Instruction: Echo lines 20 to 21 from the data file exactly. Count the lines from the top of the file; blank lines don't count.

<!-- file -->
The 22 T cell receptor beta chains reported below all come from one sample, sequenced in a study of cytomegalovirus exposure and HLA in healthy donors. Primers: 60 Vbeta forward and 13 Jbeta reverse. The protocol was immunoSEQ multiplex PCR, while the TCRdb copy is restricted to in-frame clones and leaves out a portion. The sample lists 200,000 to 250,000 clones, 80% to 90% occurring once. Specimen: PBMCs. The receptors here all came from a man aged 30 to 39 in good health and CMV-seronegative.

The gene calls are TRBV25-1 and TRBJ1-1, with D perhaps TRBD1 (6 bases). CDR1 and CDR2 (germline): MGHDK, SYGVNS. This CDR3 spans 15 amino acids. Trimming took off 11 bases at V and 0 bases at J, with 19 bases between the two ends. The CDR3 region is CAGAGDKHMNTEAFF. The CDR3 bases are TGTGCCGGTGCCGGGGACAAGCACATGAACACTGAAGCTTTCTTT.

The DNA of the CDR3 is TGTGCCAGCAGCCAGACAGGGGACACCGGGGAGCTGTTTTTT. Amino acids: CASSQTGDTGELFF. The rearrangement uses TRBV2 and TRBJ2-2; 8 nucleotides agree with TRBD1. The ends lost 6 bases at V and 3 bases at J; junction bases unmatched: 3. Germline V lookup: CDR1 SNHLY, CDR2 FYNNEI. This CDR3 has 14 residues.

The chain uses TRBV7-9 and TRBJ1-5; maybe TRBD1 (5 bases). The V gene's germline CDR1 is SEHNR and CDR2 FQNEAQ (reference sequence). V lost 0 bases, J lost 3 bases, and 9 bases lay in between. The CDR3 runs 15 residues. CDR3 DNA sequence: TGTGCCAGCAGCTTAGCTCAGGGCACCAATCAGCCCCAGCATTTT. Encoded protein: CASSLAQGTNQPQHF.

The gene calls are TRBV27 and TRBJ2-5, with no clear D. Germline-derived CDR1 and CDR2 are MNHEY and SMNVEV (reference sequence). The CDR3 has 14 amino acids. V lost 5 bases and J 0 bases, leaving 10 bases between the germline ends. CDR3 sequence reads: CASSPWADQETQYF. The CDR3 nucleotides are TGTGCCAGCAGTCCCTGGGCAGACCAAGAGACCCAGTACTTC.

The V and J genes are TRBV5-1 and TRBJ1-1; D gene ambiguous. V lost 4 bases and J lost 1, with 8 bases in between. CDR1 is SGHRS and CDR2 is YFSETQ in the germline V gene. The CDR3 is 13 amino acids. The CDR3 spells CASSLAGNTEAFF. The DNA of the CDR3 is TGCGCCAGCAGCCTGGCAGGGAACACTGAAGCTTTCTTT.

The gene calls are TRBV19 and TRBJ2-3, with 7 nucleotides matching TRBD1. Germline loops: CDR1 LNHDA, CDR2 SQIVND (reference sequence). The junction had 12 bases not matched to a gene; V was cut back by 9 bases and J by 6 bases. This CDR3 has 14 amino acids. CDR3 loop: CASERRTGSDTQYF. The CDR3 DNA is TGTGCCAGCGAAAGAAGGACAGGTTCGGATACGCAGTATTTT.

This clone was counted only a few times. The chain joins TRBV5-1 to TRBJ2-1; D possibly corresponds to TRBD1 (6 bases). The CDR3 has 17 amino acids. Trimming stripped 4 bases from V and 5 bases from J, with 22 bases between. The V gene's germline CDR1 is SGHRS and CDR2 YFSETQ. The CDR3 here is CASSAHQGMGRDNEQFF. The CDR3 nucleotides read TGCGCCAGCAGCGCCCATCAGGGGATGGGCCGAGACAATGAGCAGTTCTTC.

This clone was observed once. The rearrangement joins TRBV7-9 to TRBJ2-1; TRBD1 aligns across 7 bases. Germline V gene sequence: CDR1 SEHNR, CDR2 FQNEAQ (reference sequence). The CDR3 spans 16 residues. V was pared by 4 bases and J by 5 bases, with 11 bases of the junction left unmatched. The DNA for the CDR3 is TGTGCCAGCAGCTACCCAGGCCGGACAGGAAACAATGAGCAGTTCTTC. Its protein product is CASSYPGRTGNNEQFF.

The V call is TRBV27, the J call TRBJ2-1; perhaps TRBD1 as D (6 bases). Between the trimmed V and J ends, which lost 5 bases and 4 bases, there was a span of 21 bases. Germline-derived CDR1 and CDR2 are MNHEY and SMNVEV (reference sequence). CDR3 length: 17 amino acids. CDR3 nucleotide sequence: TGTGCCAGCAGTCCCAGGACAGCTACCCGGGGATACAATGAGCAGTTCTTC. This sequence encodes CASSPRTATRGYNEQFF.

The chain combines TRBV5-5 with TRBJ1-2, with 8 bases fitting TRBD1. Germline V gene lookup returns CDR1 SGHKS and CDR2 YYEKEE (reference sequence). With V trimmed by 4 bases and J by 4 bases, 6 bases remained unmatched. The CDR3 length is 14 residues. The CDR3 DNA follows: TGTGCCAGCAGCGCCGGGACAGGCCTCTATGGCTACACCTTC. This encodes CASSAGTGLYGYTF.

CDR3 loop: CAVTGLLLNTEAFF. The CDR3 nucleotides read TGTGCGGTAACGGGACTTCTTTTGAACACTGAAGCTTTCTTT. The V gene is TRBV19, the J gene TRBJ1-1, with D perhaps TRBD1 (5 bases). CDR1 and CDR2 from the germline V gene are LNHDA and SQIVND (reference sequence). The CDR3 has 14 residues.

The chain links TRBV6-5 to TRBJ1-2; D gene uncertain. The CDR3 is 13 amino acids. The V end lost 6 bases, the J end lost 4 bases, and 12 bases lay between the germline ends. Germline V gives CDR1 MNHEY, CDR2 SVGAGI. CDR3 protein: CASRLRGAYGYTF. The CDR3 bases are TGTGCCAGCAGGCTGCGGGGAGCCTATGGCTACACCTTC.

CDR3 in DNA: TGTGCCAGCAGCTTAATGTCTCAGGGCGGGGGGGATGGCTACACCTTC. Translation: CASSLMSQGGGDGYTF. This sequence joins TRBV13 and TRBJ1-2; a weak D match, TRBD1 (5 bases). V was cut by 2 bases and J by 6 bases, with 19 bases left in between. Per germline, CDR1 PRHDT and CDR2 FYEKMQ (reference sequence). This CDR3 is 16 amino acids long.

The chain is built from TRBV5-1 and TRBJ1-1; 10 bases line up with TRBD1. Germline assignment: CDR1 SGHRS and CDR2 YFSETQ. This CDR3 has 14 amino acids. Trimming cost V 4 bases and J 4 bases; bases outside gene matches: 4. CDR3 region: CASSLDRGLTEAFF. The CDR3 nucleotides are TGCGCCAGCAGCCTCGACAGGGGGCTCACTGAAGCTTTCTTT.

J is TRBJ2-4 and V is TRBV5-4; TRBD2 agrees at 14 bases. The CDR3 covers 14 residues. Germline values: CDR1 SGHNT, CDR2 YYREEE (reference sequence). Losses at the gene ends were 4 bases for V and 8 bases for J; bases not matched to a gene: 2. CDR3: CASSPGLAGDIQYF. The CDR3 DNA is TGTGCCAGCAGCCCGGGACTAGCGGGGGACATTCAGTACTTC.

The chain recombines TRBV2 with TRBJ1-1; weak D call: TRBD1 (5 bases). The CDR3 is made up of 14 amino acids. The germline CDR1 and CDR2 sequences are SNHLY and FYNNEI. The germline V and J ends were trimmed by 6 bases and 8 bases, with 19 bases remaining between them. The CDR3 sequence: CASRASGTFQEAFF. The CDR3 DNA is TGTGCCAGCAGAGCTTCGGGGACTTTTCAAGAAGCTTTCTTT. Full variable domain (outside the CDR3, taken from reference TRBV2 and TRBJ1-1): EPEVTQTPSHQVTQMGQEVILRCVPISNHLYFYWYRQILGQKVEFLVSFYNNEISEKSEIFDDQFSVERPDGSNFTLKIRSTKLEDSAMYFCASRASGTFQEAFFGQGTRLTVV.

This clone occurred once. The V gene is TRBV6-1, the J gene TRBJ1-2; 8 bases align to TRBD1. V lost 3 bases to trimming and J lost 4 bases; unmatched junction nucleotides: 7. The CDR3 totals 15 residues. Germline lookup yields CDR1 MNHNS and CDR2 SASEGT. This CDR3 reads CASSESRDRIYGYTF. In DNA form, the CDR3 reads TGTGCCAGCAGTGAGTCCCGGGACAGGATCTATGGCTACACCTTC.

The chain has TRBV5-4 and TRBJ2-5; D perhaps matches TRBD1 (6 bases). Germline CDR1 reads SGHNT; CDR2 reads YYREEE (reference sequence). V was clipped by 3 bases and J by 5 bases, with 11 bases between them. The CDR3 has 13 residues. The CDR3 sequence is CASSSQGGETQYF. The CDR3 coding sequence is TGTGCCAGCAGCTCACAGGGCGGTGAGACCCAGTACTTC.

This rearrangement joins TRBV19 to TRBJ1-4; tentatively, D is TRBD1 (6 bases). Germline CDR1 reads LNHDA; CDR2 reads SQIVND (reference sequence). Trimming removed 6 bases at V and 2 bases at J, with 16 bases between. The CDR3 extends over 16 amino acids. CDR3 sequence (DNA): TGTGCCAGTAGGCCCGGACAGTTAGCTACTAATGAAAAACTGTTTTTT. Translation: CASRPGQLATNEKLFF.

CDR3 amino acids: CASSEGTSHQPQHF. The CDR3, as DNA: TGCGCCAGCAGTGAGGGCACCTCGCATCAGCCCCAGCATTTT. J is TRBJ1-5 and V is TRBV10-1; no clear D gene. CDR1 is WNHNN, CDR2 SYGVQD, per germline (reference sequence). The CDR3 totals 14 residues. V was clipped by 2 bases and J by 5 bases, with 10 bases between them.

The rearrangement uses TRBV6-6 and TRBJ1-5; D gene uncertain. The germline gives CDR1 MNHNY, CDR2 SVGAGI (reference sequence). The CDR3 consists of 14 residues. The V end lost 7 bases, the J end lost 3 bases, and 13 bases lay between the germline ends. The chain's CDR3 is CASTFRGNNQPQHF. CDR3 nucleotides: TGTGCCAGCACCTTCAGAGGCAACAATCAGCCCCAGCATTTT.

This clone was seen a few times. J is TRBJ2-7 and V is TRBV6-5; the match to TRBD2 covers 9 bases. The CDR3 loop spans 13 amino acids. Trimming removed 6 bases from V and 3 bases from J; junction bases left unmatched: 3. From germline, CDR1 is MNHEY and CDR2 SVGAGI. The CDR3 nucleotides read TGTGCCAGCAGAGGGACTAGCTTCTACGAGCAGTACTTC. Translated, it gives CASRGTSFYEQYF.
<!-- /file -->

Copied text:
This rearrangement joins TRBV19 to TRBJ1-4; tentatively, D is TRBD1 (6 bases). Germline CDR1 reads LNHDA; CDR2 reads SQIVND (reference sequence). Trimming removed 6 bases at V and 2 bases at J, with 16 bases between. The CDR3 extends over 16 amino acids. CDR3 sequence (DNA): TGTGCCAGTAGGCCCGGACAGTTAGCTACTAATGAAAAACTGTTTTTT. Translation: CASRPGQLATNEKLFF.

CDR3 amino acids: CASSEGTSHQPQHF. The CDR3, as DNA: TGCGCCAGCAGTGAGGGCACCTCGCATCAGCCCCAGCATTTT. J is TRBJ1-5 and V is TRBV10-1; no clear D gene. CDR1 is WNHNN, CDR2 SYGVQD, per germline (reference sequence). The CDR3 totals 14 residues. V was clipped by 2 bases and J by 5 bases, with 10 bases between them.